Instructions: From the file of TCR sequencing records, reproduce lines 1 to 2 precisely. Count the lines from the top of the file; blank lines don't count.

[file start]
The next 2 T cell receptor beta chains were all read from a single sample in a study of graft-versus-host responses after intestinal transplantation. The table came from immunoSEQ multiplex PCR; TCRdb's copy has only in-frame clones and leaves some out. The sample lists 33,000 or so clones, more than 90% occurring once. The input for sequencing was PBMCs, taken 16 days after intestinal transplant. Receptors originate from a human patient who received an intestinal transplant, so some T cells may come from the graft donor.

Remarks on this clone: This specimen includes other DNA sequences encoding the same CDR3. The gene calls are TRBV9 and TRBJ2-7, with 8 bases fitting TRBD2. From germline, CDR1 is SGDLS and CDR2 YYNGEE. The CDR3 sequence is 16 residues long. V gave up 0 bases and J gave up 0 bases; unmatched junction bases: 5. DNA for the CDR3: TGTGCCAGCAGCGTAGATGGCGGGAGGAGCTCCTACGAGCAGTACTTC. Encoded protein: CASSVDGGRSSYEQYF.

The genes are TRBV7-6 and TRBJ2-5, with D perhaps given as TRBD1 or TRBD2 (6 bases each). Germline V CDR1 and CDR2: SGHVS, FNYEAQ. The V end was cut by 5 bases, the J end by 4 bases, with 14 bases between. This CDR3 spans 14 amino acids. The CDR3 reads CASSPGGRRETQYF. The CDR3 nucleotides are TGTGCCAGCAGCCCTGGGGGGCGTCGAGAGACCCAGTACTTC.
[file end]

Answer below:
The next 2 T cell receptor beta chains were all read from a single sample in a study of graft-versus-host responses after intestinal transplantation. The table came from immunoSEQ multiplex PCR; TCRdb's copy has only in-frame clones and leaves some out. The sample lists 33,000 or so clones, more than 90% occurring once. The input for sequencing was PBMCs, taken 16 days after intestinal transplant. Receptors originate from a human patient who received an intestinal transplant, so some T cells may come from the graft donor.

Remarks on this clone: This specimen includes other DNA sequences encoding the same CDR3. The gene calls are TRBV9 and TRBJ2-7, with 8 bases fitting TRBD2. From germline, CDR1 is SGDLS and CDR2 YYNGEE. The CDR3 sequence is 16 residues long. V gave up 0 bases and J gave up 0 bases; unmatched junction bases: 5. DNA for the CDR3: TGTGCCAGCAGCGTAGATGGCGGGAGGAGCTCCTACGAGCAGTACTTC. Encoded protein: CASSVDGGRSSYEQYF.